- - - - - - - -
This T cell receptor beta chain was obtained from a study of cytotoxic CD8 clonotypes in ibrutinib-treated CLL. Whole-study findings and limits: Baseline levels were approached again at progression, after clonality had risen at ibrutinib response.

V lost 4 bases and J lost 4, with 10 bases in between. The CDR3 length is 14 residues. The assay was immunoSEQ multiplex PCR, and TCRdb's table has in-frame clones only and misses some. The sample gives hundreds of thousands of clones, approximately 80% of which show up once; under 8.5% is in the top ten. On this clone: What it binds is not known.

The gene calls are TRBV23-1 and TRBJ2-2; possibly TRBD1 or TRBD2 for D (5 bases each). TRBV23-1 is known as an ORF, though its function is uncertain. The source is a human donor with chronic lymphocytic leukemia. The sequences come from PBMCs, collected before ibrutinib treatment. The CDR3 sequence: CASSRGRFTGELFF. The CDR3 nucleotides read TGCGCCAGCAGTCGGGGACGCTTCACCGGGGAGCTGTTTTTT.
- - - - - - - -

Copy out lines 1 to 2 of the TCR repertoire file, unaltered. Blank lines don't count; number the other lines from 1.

This T cell receptor beta chain was obtained from a study of cytotoxic CD8 clonotypes in ibrutinib-treated CLL. Whole-study findings and limits: Baseline levels were approached again at progression, after clonality had risen at ibrutinib response.

V lost 4 bases and J lost 4, with 10 bases in between. The CDR3 length is 14 residues. The assay was immunoSEQ multiplex PCR, and TCRdb's table has in-frame clones only and misses some. The sample gives hundreds of thousands of clones, approximately 80% of which show up once; under 8.5% is in the top ten. On this clone: What it binds is not known.